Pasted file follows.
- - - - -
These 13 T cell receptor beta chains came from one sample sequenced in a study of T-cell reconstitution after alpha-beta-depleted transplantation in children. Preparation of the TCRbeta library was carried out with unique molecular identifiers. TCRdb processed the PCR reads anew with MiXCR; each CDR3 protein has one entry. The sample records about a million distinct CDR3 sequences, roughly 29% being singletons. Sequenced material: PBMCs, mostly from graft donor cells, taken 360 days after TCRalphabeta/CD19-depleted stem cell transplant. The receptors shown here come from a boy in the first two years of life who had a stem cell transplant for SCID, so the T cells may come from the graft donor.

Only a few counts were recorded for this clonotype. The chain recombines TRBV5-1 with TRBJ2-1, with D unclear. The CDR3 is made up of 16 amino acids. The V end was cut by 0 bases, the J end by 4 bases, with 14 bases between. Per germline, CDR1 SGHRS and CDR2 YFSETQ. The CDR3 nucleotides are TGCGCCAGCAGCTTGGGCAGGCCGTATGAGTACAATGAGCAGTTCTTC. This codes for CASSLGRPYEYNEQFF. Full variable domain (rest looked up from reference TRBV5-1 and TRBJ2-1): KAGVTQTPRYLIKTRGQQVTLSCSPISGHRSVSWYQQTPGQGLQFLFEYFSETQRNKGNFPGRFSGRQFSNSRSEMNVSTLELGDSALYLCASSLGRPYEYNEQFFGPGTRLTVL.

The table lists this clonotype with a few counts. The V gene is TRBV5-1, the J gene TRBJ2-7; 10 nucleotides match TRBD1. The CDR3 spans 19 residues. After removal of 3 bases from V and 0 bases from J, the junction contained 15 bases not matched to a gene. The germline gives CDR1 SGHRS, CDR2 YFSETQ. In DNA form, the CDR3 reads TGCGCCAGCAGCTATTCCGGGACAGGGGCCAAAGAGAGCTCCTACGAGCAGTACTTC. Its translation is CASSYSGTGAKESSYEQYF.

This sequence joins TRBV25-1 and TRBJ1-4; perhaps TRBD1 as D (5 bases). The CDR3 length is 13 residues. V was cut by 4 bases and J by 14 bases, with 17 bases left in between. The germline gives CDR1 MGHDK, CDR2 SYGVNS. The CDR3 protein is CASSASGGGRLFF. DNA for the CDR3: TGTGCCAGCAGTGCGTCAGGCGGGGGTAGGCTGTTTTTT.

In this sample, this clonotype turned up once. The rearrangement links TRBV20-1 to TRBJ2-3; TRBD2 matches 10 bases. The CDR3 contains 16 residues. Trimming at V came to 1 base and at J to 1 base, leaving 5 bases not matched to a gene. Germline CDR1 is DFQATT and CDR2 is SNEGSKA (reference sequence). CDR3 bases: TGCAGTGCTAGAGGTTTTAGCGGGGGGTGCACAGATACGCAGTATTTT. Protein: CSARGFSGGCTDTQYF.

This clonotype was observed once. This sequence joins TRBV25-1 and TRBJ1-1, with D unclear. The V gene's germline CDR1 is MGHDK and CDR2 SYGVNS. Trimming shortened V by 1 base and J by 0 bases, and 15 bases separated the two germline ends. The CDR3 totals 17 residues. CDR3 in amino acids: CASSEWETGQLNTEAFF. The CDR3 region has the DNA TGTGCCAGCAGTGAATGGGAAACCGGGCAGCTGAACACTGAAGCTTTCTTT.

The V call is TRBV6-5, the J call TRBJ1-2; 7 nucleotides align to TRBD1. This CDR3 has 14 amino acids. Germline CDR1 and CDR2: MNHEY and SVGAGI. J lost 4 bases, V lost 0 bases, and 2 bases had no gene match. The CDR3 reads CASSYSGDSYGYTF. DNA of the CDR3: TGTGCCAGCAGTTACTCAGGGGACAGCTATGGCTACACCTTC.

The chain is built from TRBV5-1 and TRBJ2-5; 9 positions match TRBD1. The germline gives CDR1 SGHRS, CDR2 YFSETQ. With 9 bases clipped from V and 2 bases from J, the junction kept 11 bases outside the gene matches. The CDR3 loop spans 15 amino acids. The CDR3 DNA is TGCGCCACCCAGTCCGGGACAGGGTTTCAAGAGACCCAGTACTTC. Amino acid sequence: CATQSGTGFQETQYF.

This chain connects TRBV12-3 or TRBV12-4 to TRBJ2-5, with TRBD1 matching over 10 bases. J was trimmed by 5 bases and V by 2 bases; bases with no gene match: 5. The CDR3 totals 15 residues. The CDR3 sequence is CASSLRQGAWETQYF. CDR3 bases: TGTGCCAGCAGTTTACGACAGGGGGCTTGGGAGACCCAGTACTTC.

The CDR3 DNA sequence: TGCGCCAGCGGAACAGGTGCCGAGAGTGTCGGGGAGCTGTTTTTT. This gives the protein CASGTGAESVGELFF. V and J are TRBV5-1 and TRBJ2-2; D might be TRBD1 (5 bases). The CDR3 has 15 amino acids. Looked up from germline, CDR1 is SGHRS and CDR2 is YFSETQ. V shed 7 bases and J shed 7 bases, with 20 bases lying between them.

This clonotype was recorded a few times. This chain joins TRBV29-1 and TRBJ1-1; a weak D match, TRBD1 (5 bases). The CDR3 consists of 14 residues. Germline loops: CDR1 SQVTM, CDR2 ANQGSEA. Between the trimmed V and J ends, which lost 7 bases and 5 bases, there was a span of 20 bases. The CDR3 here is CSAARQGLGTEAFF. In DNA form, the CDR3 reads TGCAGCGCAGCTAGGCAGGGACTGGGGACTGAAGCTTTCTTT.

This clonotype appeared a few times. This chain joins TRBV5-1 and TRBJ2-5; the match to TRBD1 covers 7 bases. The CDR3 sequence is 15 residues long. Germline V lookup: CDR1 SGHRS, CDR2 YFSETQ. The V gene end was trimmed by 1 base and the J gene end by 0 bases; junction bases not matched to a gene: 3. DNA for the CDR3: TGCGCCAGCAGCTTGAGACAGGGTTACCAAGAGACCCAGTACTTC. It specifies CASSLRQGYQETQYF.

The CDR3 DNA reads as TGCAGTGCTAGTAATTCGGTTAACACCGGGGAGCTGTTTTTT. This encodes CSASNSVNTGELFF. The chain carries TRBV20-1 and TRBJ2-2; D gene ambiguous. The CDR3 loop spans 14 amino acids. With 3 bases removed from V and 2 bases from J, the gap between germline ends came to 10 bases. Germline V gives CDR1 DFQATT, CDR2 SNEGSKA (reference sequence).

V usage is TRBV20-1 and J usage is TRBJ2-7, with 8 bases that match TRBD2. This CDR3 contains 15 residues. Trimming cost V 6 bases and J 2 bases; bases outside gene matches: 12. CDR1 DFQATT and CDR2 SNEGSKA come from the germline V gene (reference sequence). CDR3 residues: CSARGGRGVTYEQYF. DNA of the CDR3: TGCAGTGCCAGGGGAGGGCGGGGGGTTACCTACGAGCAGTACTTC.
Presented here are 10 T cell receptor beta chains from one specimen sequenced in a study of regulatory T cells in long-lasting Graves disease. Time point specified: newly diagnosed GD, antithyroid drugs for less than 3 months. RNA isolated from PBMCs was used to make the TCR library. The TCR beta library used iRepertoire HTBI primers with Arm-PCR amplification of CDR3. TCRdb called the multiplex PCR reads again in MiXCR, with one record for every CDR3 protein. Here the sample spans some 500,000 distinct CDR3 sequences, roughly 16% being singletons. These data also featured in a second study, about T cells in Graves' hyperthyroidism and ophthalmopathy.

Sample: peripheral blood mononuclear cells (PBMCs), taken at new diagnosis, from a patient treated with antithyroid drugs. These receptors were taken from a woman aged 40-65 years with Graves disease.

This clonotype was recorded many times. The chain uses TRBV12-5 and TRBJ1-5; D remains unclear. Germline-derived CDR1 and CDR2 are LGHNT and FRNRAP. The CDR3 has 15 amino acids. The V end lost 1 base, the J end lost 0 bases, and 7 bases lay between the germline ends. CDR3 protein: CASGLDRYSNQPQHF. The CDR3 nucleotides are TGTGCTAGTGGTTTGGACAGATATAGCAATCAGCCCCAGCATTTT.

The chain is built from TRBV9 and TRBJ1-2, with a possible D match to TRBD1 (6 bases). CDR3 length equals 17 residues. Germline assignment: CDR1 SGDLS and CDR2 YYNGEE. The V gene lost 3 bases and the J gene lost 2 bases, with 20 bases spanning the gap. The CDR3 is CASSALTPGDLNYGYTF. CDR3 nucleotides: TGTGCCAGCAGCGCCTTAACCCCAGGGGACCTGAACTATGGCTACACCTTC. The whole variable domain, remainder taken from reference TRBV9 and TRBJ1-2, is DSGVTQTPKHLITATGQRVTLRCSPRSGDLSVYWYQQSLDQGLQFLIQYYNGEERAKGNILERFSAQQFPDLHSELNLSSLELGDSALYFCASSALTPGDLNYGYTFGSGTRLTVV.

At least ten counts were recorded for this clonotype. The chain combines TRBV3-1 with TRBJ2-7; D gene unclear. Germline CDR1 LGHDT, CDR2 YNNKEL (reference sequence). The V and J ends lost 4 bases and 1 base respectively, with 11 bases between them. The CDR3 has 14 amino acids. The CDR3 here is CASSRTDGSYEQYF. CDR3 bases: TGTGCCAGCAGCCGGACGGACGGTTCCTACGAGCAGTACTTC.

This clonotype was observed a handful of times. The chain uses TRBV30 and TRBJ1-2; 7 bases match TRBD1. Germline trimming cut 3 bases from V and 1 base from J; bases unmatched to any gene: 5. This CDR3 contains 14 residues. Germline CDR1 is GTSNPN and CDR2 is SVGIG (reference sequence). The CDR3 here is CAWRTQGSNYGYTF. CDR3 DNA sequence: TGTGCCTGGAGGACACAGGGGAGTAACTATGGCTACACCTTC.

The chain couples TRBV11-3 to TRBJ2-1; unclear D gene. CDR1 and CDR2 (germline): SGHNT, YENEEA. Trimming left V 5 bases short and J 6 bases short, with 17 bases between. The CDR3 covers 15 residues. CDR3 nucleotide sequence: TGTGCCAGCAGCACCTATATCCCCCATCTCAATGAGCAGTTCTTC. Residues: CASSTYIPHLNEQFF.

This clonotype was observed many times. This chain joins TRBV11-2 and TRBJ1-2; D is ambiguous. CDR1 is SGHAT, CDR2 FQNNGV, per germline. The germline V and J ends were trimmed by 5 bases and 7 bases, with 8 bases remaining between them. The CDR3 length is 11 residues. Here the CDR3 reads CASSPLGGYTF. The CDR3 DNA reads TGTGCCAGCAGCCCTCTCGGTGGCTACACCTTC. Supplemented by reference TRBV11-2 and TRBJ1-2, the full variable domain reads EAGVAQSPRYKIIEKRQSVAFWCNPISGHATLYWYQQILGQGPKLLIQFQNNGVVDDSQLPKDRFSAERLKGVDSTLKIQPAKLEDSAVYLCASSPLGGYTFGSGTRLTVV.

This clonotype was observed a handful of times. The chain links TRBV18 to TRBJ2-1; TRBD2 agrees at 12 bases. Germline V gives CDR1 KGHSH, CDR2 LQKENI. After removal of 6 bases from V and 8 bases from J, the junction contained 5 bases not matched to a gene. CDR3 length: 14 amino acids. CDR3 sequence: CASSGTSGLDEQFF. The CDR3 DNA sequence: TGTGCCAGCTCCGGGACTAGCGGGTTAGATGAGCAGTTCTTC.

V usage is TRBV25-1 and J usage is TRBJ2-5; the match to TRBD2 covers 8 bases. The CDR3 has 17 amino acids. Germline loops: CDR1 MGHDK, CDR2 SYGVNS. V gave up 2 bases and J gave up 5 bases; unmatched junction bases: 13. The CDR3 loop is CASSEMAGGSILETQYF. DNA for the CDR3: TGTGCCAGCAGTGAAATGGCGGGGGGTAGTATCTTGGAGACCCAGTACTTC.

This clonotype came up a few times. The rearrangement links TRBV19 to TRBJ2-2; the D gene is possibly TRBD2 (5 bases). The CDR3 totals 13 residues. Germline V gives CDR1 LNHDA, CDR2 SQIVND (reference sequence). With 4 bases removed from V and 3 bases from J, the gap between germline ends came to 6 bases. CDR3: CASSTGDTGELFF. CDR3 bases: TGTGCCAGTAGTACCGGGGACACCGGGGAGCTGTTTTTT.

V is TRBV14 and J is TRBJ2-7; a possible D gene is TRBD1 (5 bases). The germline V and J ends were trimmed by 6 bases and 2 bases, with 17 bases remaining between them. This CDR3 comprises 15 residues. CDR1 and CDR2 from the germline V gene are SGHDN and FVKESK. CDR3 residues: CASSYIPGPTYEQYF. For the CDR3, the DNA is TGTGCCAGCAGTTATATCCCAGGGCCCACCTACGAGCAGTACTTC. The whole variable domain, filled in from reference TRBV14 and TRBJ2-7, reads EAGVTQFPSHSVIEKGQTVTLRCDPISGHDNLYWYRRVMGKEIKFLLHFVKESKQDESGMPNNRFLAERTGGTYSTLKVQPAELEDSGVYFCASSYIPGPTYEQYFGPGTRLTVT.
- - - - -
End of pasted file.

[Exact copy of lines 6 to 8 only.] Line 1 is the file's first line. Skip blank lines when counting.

This clonotype was observed once. This sequence joins TRBV25-1 and TRBJ1-1, with D unclear. The V gene's germline CDR1 is MGHDK and CDR2 SYGVNS. Trimming shortened V by 1 base and J by 0 bases, and 15 bases separated the two germline ends. The CDR3 totals 17 residues. CDR3 in amino acids: CASSEWETGQLNTEAFF. The CDR3 region has the DNA TGTGCCAGCAGTGAATGGGAAACCGGGCAGCTGAACACTGAAGCTTTCTTT.

The V call is TRBV6-5, the J call TRBJ1-2; 7 nucleotides align to TRBD1. This CDR3 has 14 amino acids. Germline CDR1 and CDR2: MNHEY and SVGAGI. J lost 4 bases, V lost 0 bases, and 2 bases had no gene match. The CDR3 reads CASSYSGDSYGYTF. DNA of the CDR3: TGTGCCAGCAGTTACTCAGGGGACAGCTATGGCTACACCTTC.

The chain is built from TRBV5-1 and TRBJ2-5; 9 positions match TRBD1. The germline gives CDR1 SGHRS, CDR2 YFSETQ. With 9 bases clipped from V and 2 bases from J, the junction kept 11 bases outside the gene matches. The CDR3 loop spans 15 amino acids. The CDR3 DNA is TGCGCCACCCAGTCCGGGACAGGGTTTCAAGAGACCCAGTACTTC. Amino acid sequence: CATQSGTGFQETQYF.